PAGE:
HUNTSVILLE – It is often said that the off-season is what can make or break a team when the regular season comes around. But that applies to coaches just as much as players.

Sam Houston State defensive line coach Rodrique Wright knows that all too well after having spent four years in the NFL following an all-America playing career at the University of Texas. He has taken that way of thinking into his coaching career as well.

Wright spent part of the 2016 off-season part of the NFL's Bill Walsh Diversity Coaching Fellowship with the Seattle Seahawks and followed that up with a stint this summer in the same program, joining up with the San Francisco 49ers during a portion of June.

“The internship really highlights the connection with the NFL,” Wright said upon returning from his time with the 49ers. “For me, it's more the recognition and the defensive line. One of my big selling points in recruiting is NFL technique and the fact that we have the ability to merge what they are doing at the highest level of the game with what we are doing here.”

The program began in 2012 and is designed as a vocational tool to increase the number of full-time NFL minority coaches with all 32 NFL clubs participating each year. Clubs bring on their participants and mentor them in a number of different areas, allowing them to participate directly in that team's training camp.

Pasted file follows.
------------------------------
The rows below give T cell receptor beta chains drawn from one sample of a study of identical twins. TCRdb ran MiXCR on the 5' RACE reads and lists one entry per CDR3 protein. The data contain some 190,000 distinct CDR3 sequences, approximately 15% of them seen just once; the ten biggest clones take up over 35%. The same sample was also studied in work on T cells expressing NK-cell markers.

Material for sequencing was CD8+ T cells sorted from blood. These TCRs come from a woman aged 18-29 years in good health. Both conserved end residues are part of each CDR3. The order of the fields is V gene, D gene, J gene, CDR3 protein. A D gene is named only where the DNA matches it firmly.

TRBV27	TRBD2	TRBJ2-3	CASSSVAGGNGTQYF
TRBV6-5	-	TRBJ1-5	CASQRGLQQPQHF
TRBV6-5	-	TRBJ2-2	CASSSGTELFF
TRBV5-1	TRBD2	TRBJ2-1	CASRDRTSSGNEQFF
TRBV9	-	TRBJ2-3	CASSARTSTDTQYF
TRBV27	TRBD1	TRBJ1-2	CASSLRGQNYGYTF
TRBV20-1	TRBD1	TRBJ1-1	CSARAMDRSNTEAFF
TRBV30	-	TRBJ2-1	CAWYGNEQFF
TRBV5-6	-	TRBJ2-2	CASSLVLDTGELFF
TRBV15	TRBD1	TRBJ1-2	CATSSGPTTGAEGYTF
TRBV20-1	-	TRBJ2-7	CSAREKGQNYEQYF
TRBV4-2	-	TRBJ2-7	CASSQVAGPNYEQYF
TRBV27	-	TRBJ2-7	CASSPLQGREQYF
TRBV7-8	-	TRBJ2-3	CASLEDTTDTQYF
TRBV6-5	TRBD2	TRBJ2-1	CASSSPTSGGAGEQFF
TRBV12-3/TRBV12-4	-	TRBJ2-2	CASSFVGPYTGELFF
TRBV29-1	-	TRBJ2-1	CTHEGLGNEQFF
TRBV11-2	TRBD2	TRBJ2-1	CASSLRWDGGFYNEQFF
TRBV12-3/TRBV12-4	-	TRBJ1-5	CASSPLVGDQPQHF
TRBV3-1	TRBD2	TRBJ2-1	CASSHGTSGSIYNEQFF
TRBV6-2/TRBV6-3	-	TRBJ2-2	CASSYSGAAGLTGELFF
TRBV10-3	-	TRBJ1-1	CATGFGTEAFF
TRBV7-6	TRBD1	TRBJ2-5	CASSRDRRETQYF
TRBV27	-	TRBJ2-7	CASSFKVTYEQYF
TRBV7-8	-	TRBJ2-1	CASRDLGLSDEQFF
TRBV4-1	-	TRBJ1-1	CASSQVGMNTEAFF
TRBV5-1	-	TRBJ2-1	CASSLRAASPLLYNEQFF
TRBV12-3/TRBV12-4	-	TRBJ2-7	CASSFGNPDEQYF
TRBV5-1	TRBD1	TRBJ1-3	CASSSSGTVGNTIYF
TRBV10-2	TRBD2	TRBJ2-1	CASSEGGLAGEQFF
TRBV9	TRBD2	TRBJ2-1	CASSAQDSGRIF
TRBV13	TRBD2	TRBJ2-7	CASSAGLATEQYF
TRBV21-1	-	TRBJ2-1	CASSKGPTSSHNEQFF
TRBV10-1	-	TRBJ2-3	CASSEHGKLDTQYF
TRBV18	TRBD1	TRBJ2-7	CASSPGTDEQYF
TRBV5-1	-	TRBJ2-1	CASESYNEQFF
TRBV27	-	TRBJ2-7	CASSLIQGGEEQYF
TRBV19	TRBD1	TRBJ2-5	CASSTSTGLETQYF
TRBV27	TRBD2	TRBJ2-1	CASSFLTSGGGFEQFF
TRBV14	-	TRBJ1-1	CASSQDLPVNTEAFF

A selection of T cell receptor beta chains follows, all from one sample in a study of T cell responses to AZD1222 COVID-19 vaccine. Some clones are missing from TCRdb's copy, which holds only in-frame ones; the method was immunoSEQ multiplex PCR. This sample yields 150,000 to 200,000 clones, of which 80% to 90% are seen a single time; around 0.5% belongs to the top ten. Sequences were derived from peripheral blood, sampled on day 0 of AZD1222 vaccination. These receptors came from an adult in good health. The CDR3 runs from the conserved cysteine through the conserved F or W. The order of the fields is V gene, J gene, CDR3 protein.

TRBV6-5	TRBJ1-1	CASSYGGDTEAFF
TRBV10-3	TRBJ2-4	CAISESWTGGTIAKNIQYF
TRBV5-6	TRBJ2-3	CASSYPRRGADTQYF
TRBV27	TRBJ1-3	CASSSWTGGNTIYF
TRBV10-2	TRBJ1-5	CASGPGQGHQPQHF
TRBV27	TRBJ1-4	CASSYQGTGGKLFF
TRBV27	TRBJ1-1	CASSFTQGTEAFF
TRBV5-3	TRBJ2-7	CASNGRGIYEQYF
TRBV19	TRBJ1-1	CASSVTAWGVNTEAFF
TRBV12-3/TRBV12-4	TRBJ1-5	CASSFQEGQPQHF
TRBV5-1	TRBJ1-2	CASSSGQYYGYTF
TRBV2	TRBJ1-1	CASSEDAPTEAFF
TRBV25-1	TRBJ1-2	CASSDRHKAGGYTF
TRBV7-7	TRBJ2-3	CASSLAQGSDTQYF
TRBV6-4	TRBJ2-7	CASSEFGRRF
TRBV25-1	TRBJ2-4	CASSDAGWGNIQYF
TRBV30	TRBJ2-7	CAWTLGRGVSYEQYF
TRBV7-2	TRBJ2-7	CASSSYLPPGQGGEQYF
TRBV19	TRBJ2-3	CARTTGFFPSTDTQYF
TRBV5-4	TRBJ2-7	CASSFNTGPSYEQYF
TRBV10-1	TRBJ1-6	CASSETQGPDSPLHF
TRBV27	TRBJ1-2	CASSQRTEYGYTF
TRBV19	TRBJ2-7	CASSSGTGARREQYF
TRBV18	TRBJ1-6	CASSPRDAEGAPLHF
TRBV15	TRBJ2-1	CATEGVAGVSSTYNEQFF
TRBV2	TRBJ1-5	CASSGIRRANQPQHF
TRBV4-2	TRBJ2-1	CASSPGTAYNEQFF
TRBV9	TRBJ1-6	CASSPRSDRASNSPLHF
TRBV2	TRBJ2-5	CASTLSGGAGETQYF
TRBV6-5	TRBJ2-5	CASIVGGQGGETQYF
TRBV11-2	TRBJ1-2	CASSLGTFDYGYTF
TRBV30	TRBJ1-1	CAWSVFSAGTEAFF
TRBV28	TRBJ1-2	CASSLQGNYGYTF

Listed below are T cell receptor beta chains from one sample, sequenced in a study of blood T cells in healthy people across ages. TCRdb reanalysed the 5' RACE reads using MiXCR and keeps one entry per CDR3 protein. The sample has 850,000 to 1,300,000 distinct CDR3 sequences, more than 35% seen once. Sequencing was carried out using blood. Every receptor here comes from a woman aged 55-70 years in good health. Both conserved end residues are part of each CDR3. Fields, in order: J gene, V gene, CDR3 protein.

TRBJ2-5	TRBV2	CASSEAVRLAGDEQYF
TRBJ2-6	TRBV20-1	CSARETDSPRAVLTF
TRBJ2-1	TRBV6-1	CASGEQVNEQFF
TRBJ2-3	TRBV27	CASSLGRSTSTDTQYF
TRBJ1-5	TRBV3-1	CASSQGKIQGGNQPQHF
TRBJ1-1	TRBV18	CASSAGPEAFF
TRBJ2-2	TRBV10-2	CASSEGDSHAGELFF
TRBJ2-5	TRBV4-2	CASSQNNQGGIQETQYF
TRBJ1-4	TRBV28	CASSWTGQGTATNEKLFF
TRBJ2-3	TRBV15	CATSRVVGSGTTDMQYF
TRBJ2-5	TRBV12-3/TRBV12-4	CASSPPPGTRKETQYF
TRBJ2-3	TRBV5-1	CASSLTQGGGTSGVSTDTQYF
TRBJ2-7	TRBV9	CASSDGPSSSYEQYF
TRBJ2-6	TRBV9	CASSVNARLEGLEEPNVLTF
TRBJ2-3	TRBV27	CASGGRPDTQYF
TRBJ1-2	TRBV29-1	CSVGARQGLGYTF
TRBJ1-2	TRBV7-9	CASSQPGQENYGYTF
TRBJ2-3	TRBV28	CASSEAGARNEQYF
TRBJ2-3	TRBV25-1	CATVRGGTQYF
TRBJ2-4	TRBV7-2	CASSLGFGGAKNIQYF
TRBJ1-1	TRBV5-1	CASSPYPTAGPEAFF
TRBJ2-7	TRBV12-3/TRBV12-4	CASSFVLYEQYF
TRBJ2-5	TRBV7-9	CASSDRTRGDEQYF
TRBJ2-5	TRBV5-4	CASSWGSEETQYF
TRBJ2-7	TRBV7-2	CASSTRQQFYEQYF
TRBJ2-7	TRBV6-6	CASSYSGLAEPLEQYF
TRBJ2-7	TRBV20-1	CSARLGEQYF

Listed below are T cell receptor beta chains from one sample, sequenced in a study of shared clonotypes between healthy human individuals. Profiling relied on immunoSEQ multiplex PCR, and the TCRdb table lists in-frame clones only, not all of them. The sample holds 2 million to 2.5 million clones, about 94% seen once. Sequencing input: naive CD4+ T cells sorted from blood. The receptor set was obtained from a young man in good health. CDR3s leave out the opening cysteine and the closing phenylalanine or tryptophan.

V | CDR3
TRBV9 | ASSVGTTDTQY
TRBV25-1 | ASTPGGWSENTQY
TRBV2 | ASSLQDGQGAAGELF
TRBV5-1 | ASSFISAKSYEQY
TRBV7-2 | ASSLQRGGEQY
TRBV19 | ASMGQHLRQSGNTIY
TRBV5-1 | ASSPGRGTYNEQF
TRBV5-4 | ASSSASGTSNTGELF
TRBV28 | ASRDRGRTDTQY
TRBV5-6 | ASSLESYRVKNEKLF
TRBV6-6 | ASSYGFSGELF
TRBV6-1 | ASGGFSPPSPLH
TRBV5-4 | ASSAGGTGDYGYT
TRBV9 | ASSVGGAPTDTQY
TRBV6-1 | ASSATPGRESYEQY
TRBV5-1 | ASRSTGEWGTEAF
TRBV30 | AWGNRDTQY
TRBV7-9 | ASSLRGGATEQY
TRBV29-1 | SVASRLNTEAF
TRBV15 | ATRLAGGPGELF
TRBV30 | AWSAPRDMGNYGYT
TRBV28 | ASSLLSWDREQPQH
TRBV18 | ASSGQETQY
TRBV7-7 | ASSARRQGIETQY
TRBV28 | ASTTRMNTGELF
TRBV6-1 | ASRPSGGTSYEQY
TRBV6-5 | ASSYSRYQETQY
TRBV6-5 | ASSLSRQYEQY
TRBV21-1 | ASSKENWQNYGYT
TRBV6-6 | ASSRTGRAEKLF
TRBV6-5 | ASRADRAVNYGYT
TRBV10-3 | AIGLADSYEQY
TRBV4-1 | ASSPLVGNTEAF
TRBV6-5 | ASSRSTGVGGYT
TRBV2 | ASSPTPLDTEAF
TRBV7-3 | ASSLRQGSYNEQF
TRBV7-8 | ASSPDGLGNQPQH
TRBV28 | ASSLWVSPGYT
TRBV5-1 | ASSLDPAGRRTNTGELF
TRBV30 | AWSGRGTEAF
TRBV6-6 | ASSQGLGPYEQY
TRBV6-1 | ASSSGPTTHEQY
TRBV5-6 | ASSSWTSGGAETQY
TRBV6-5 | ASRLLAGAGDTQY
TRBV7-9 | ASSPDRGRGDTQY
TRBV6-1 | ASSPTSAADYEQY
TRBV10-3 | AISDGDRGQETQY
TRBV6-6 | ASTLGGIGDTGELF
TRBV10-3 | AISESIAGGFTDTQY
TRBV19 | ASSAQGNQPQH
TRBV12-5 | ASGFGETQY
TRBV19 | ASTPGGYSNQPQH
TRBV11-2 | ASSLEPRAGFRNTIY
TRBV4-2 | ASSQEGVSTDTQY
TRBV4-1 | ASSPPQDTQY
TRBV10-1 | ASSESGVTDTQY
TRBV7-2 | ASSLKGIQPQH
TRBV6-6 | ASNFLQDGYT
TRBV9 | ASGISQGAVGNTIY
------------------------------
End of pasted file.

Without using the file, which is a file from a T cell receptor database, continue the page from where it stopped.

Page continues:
During his time with San Francisco, Wright was able to attend staff meetings and participate directly in practices. That direct experience with a professional staff, similar to what he experienced last summer with the Seahawks, is something that Wright knows will benefit he and the rest of the Bearkats in 2017.

“When there, I'm basically in the system just like a coach,” Wright said. “From the first staff meeting to the end, you are in it. As time went on and I became comfortable and spoke up more. On the field, I was an assistant for whatever the coach needs me to do. Whether it was helping with rotations, holding a bag, whatever. When there, you are coaching. They are putting you to work.”

Now with two summers worth of NFL coaching tutelage, Wright knows he has not only established relationships with the coaches that he has worked directly with, but also established credibility with his current Bearkat players.

“For me to come back a second time and I've got more credibility for those guys that we have who have NFL capability,” Wright said. “I stayed in contact with our guys, and was able to speak to them directly and tell them how it is at the highest level. I can tell these guys exactly what it takes to get to the NFL, and for those who don't aspire to get to the NFL, it's still the highest level of technique and it is something that can be applied to everyone.”